He walks a delicate line until the third act, being overly polite so as not to rattle anyone, even though literally every scenario rattles him. He doesn’t rage, he doesn’t monologue, he just carries on like he does every day of his life, like many people of color have to do themselves, only this time he’s actually getting deeper and deeper into a situation he can’t control. Kaluuya’s handling of it all is simply brilliant.
Gary Oldman – Darkest Hour
While the film is nominated in multiple categories, the success of Darkest Hour comes down to two things – the makeup job to transform Gary Oldman into Winston Churchill, and the unparalleled acting of Gary Oldman to make us believe he was Churchill.
It’s one thing to do an impersonation of an historical figure, but Oldman really sold it here. He adapted not only Churchill’s legendary wit, but also his carriage and mannerisms. Oldman really took his time to study Churchill to make sure he got it right, and it shows in the performance, especially in his more bombastic speeches.
But there’s one scene that I really loved that was much more low-key. About midway through the film, Oldman/Churchill, beset by political opposition and the Nazi threat, makes a quietly desperate call to Franklin Roosevelt to ask the United States for support. Now, aside from the fun fact that it was David Strathairn playing FDR, there’s just so much pathos in this scene. The normally brash and bellowing Churchill being reduced to a level just above blubbering and begging? That was the moment I was convinced.
Denzel Washington – Roman J. Israel, Esq.
I’m not going to mince words. This movie sucked, and Denzel’s performance was phoned in. His character, I think, was intended to be a mixture of Atticus Finch and Raymond Babbitt, but really it just seemed like a blacksploitation version of Clint Eastwood in Gran Torino. His line readings were labored, and his tics were not really believable (so he eats peanut butter sandwiches – so did Magellan the Dragon on Eureka’s Castle back in the day – that’s not a character trait, it’s just trivia). Also, given that this was the follow-up to Nightcrawler, the bar was set unbelievably high, and both the script and Denzel failed to live up to it. Even one of my major movie pet peeves infiltrated here, and that’s a wholly misleading trailer. What we were promised was a high stakes legal thriller where a good lawyer’s been beat down his entire career, so he decides to turn the tables on the assholes and get rich doing so. Instead we got a tepid bit of Asperger’s character study with a half-hearted shuffle into non-ethical/illegal behavior, before immediately backpedaling and having the whole thing resolved through ex machina. What a waste.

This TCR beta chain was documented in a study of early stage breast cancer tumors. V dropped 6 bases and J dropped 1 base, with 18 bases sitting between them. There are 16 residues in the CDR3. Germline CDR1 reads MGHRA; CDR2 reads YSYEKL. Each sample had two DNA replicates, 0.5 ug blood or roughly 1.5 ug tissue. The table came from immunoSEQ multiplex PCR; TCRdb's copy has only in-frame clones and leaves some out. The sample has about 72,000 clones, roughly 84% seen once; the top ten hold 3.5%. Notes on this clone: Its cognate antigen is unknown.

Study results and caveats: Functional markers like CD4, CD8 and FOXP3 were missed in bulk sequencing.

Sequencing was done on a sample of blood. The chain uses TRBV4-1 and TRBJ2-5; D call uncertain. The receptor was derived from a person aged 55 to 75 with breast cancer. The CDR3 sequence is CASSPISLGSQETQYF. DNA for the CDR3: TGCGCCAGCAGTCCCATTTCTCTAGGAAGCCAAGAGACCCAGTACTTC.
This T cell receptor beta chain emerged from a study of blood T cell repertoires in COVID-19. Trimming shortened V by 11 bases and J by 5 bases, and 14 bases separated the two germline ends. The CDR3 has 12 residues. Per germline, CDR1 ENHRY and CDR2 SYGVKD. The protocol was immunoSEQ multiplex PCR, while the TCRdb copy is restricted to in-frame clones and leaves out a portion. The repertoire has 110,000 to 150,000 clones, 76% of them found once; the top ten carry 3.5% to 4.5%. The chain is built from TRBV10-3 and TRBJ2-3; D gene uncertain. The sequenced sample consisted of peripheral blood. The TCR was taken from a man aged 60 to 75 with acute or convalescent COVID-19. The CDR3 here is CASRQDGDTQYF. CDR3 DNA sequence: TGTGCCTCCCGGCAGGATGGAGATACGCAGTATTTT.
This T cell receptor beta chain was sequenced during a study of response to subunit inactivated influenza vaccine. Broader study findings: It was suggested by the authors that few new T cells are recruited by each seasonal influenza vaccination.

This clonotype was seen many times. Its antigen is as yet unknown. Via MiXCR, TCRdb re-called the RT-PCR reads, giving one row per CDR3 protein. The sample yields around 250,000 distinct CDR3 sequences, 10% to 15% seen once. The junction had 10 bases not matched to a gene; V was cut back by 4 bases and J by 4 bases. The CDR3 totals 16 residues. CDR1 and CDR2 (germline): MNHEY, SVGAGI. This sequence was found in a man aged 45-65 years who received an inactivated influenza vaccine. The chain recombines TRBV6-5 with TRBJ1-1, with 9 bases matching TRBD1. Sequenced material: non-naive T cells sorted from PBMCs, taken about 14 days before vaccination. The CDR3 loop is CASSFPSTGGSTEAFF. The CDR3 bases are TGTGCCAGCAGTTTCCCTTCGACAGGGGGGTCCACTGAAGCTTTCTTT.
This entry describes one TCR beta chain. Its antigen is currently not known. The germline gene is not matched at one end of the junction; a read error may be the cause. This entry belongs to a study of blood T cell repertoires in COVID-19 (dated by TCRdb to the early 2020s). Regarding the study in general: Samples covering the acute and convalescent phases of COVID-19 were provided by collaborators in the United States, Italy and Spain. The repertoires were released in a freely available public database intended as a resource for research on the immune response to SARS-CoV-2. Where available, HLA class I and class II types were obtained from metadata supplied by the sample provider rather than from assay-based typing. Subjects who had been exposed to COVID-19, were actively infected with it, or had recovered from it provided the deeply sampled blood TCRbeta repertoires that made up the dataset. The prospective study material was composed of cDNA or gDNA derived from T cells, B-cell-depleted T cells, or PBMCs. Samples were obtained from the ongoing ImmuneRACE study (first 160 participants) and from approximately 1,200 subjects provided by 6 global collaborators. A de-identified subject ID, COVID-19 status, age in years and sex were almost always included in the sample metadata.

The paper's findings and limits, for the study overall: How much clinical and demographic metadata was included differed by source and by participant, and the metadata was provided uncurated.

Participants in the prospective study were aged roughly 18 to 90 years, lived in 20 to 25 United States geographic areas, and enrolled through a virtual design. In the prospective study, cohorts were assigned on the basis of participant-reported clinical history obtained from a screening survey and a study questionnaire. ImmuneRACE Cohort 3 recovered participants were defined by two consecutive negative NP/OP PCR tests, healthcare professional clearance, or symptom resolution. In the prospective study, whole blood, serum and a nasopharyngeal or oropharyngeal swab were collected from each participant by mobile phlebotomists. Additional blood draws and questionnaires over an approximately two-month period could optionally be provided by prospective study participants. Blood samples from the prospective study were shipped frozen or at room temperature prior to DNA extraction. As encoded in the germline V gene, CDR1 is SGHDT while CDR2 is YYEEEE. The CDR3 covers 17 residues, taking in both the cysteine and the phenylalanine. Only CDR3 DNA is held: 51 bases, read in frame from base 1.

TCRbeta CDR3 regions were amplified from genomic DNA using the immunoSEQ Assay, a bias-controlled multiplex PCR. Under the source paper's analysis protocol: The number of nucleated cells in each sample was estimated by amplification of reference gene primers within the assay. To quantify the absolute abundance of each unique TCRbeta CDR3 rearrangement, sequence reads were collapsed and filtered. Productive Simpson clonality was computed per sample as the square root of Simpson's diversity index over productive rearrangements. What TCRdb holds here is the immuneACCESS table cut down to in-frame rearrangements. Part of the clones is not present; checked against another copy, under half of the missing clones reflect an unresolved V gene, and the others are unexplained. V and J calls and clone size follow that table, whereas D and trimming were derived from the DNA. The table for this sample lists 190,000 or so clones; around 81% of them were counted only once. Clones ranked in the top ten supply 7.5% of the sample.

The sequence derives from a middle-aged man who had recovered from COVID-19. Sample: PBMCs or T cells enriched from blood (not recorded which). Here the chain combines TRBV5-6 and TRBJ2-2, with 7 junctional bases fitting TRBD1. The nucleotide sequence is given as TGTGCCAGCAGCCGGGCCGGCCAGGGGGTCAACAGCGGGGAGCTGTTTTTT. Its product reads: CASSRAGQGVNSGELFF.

This was almost certainly a political nomination. We are in the age of the #MeToo movement, and we’ve seen a lot of examples of men getting their comeuppance in Hollywood for inappropriate behavior. As Bill Maher said on his show last week, we’re all “playing with five fouls,” and that’s a good thing. It sucks here because Denzel’s nomination was a double power move in the wake of the issue. Let’s just admit it, Denzel is here to keep James Franco out, and considering Denzel lost to Casey Affleck last year (who also has some harassment issues to deal with), it’s also an apology for that horrid decision. Casey’s win was the result of campaigning, not a positive performance. He spent two and a half hours basically screaming “I’M FAHCKING SAD!” in a Boston accent. Denzel gave a wonderful performance in Fences, and got screwed by marketing. This is a half-assed attempt to right two wrongs.
It’s sad, because Franco’s performance as Tommy Wiseau was utterly brilliant and hilarious, and he’d have a damn good shot of winning here if not for the baggage. But even if we all accepted that he’d have to be locked out this year, there were so many other choices that would have been better than Denzel on this one. You have Tom Hanks in The Post, Ansel Elgort for Baby Driver, Hugh Jackman for Logan, Bryan Cranston for Last Flag Flying, Chadwick Boseman for Marshall, Kumail Nanjiani for The Big Sick, Javier Bardem in Mother!, or Charlie Hunnam for The Lost City of Z just to name a few. I could even buy a nod for Tom Cruise in American Made, for God’s sake. I love Denzel, but this was a misfire on all counts.
1) Daniel Kaluuya
2) Gary Oldman
3) Daniel Day-Lewis
4) Timothée Chalamet
5) Denzel Washington
Next up: Just one more category to go before the big one! Join us on Monday for Best Director, and stay tuned for more new movie reviews over the weekend!
Join the conversation in the comments below! Did Daniel Kaluuya make you feel his fear? Does Daniel Day-Lewis make you feel pretty? Was I too hard on Denzel? Is there a performance that I didn’t mention that would have been better than Denzel? Let me know!